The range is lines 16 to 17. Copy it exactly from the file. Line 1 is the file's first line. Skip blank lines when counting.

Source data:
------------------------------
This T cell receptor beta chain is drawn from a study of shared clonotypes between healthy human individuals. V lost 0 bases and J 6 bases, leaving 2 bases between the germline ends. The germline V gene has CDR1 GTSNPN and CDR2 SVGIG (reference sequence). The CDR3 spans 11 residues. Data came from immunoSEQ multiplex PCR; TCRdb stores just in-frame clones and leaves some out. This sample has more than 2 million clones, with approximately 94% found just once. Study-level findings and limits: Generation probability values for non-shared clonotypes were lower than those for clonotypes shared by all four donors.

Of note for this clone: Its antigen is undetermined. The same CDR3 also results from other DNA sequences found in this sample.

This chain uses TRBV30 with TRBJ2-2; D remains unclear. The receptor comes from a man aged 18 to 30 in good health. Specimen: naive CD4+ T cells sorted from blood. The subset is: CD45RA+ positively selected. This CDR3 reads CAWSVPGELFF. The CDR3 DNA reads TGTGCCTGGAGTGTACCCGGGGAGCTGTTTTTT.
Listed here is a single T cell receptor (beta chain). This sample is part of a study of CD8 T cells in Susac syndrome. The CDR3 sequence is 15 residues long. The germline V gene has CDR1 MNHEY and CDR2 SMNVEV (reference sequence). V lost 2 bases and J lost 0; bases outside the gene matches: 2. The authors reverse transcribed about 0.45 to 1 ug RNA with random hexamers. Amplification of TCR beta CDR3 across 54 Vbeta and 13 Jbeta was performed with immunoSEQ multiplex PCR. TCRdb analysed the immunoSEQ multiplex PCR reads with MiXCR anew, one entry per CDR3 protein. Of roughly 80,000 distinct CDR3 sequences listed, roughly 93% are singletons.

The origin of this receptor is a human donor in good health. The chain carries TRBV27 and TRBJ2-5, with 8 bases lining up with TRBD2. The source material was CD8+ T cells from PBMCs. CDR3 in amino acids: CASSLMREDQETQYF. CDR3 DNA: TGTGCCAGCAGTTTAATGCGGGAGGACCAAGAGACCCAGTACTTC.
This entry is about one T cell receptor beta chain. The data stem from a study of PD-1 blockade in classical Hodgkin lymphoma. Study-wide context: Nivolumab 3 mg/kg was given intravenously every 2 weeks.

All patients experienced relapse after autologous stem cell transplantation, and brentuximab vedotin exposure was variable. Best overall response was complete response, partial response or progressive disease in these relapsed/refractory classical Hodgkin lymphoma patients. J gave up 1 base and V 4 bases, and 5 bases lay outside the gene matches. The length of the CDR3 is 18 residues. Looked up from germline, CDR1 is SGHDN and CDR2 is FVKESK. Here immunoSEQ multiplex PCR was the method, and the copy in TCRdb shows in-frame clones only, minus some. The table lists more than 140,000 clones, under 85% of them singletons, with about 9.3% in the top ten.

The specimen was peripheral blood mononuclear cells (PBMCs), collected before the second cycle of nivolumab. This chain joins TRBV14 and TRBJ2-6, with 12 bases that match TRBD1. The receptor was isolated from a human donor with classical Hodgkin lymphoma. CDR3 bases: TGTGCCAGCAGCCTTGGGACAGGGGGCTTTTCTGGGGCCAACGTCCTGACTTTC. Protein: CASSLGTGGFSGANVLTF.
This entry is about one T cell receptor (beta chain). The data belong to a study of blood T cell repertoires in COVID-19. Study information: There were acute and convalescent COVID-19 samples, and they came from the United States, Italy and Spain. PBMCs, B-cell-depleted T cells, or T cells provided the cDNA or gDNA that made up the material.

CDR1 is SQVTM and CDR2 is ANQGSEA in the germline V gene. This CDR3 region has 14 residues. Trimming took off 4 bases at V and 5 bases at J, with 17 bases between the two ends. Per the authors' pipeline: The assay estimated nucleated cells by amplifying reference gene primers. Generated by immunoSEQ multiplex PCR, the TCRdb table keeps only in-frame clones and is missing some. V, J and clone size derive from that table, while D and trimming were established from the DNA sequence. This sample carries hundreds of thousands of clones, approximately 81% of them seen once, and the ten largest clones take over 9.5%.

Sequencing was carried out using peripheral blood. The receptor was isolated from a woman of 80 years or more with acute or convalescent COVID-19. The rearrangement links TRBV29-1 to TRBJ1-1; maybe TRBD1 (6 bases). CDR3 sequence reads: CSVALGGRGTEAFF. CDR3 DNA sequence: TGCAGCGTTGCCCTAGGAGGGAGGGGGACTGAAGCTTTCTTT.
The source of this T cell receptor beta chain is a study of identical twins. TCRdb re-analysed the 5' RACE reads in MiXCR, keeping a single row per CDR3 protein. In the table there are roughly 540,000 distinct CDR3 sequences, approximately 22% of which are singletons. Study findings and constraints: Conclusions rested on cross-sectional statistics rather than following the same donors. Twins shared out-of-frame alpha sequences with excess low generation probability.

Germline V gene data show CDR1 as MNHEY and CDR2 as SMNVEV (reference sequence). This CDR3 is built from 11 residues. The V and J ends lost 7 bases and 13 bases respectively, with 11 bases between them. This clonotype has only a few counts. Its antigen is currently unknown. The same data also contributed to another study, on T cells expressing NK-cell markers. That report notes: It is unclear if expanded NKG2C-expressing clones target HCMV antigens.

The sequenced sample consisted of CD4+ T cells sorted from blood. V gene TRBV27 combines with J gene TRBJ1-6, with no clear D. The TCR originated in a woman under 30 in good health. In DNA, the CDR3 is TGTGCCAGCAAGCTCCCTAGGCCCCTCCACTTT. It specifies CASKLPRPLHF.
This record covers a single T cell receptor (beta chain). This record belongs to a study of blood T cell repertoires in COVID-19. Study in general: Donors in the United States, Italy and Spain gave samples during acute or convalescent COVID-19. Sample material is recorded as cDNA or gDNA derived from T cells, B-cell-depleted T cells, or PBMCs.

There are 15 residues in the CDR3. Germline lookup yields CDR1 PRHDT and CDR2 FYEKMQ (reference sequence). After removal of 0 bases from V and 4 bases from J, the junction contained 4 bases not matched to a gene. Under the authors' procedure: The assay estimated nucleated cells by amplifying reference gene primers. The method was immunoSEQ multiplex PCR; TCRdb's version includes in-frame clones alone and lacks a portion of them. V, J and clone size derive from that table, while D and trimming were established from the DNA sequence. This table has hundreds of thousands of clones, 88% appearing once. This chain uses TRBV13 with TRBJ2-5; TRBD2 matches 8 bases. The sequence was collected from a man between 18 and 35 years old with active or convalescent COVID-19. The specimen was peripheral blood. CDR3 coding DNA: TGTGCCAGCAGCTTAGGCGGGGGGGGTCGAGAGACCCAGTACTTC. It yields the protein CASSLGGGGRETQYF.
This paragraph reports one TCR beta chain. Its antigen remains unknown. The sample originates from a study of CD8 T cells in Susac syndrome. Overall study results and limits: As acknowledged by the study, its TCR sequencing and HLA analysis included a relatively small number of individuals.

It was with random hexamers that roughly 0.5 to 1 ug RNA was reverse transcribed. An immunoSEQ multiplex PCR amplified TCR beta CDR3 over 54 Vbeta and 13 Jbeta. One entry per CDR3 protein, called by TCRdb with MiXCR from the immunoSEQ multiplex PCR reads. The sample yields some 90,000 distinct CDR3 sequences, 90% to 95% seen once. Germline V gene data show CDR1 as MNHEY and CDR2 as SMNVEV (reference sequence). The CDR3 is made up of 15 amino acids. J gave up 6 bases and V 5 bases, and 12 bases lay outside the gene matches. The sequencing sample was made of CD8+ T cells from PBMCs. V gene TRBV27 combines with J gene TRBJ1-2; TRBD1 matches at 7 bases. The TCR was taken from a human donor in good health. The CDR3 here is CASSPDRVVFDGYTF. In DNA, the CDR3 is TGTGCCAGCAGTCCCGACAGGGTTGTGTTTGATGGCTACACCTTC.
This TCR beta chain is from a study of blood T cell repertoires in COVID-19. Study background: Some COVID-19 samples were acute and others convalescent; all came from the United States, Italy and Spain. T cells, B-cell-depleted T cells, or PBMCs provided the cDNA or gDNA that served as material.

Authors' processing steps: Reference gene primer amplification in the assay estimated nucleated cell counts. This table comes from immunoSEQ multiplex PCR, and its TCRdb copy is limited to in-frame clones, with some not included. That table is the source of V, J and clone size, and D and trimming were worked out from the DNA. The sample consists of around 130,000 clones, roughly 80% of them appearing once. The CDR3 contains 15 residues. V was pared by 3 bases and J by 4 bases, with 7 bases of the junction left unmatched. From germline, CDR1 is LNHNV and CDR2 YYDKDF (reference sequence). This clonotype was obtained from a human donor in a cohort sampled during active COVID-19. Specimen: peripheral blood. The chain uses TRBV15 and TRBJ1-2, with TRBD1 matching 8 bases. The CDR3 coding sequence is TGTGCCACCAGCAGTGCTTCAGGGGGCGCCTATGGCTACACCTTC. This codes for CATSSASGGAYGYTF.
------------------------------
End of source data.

There are 15 residues in the CDR3. Germline lookup yields CDR1 PRHDT and CDR2 FYEKMQ (reference sequence). After removal of 0 bases from V and 4 bases from J, the junction contained 4 bases not matched to a gene. Under the authors' procedure: The assay estimated nucleated cells by amplifying reference gene primers. The method was immunoSEQ multiplex PCR; TCRdb's version includes in-frame clones alone and lacks a portion of them. V, J and clone size derive from that table, while D and trimming were established from the DNA sequence. This table has hundreds of thousands of clones, 88% appearing once. This chain uses TRBV13 with TRBJ2-5; TRBD2 matches 8 bases. The sequence was collected from a man between 18 and 35 years old with active or convalescent COVID-19. The specimen was peripheral blood. CDR3 coding DNA: TGTGCCAGCAGCTTAGGCGGGGGGGGTCGAGAGACCCAGTACTTC. It yields the protein CASSLGGGGRETQYF.
This paragraph reports one TCR beta chain. Its antigen remains unknown. The sample originates from a study of CD8 T cells in Susac syndrome. Overall study results and limits: As acknowledged by the study, its TCR sequencing and HLA analysis included a relatively small number of individuals.